Wednesday, July 27, 2011

British holidaymakers warned as 'killer seaweed' strikes Brittany beaches and KILLS 31 Wild Boars - 27th July 2011

British holidaymakers have been warned to be on their guard against a thick blanket of slimy 'killer seaweed' suffocating the beaches of northern France.

The alert comes after the carcasses of 31 wild boars were found on one beach on the Brittany coast.

All are thought to have been killed by toxic gas – as dangerous as cyanide – released by the seaweed as it rots.

Beaches around the Morieux river estuary, where the dead boars were found, are popular with tens of thousands of British holidaymakers every summer.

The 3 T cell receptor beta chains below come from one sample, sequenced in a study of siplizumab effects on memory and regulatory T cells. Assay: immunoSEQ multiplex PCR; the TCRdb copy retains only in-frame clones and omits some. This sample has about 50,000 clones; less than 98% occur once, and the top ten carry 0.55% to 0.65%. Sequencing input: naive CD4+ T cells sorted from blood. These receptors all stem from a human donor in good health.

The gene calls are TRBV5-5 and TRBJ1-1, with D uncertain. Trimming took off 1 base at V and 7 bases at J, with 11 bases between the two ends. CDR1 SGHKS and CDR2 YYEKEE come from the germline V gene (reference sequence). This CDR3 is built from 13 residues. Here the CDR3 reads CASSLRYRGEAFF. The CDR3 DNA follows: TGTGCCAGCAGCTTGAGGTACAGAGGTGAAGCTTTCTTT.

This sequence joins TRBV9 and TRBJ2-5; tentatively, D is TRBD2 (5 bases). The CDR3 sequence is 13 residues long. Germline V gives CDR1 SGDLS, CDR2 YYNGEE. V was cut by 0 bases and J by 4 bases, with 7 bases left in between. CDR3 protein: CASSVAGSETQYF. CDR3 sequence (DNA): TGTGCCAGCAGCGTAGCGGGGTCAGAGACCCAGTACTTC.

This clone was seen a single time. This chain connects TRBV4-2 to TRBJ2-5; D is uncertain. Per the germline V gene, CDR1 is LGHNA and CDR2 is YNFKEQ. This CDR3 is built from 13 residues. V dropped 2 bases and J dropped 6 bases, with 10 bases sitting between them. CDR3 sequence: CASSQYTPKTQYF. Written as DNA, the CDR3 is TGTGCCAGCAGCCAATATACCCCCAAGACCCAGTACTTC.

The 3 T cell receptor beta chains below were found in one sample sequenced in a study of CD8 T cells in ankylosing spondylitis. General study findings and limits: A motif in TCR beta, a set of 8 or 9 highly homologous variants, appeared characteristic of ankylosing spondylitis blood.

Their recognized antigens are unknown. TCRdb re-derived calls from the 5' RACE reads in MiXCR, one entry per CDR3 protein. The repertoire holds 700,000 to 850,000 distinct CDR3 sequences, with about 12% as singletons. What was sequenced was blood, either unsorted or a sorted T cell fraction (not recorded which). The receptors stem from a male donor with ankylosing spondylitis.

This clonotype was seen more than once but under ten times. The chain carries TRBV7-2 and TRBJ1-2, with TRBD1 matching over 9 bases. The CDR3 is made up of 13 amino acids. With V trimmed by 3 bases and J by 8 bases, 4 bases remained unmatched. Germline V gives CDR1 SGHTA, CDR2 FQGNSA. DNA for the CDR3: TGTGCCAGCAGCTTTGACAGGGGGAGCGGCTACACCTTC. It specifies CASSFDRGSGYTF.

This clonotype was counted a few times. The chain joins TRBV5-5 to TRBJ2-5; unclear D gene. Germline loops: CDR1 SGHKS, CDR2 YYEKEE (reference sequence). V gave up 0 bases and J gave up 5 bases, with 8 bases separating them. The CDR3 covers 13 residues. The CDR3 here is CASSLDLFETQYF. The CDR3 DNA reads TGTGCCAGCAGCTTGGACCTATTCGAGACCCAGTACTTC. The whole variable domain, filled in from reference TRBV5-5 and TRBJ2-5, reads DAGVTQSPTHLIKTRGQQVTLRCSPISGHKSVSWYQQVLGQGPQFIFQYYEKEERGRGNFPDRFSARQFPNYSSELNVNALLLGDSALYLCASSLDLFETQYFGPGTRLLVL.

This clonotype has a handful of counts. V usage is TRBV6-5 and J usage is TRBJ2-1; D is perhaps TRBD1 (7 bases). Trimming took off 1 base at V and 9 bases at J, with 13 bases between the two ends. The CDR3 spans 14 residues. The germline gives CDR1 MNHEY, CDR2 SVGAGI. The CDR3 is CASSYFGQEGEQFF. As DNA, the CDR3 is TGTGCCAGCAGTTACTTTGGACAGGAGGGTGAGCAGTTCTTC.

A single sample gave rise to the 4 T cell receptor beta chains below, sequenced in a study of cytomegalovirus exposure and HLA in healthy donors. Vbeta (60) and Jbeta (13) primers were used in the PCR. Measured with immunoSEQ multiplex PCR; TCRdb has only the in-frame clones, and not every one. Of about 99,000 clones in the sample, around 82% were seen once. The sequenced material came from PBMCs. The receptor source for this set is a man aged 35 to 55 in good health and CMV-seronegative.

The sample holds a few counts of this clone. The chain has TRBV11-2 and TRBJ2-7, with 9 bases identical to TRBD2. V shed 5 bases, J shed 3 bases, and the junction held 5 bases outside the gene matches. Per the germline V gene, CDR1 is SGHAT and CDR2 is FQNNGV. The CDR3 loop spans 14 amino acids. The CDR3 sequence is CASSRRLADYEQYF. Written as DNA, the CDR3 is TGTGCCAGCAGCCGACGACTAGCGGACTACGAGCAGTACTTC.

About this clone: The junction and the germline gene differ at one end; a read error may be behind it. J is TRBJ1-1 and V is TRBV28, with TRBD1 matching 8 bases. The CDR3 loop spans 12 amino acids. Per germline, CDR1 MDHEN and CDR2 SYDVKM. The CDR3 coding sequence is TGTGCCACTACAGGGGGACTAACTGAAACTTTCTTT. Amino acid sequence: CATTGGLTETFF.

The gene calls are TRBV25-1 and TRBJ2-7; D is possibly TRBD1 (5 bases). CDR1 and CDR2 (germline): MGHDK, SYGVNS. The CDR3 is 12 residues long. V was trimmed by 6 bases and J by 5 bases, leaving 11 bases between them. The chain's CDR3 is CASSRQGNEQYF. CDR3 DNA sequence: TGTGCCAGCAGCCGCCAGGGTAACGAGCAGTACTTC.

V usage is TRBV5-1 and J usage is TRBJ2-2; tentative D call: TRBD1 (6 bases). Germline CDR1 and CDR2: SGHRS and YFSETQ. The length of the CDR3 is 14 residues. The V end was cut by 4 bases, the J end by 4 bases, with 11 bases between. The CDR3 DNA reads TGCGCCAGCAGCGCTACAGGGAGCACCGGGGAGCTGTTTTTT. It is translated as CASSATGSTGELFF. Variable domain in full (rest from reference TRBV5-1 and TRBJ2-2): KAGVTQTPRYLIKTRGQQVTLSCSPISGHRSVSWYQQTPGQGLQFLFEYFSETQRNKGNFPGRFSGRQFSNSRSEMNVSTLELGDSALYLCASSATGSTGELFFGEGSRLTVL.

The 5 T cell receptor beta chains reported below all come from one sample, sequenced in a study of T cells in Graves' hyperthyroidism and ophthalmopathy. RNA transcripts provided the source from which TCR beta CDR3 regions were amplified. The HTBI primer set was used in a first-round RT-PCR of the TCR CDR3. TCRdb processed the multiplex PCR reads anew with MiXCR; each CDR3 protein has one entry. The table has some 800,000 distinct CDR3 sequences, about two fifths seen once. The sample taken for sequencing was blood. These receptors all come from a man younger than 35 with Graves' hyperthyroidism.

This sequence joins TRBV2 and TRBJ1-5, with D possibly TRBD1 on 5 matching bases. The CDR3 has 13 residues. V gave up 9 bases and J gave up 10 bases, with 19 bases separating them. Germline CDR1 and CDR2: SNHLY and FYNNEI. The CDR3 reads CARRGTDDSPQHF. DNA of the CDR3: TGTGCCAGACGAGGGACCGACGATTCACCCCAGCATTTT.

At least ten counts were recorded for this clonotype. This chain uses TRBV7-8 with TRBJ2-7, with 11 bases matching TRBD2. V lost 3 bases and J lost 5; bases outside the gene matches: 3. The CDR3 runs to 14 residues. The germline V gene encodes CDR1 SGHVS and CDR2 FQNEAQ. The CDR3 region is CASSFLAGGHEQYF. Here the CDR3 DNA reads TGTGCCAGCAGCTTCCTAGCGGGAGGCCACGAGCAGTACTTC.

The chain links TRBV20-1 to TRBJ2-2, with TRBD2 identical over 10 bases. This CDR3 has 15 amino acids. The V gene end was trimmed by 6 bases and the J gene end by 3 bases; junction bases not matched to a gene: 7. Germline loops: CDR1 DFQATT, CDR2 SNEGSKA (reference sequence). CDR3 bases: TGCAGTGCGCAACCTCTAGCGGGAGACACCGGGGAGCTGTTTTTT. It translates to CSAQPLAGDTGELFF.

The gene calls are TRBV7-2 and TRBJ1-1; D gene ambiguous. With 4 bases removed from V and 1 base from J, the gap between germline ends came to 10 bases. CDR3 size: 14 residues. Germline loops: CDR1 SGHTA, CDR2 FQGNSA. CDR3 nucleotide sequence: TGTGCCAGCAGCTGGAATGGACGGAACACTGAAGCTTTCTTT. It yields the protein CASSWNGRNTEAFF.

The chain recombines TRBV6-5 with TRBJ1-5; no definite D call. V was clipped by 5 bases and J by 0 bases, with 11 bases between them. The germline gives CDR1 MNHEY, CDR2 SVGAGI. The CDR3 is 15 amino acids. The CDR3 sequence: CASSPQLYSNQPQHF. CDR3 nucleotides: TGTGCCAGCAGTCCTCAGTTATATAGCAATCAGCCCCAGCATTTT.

The warning was issued by Brittany’s Cote d’Armor regional government which said the potentially deadly seaweed was ‘above a health alert level, but below severe danger level’.

Seaweed – which is a form of algae - is normally found on most northern French beaches. However, it releases hydrogen sulphide when it comes into contact with nitrogen waste flowing to the sea from intensive pig farms. Read More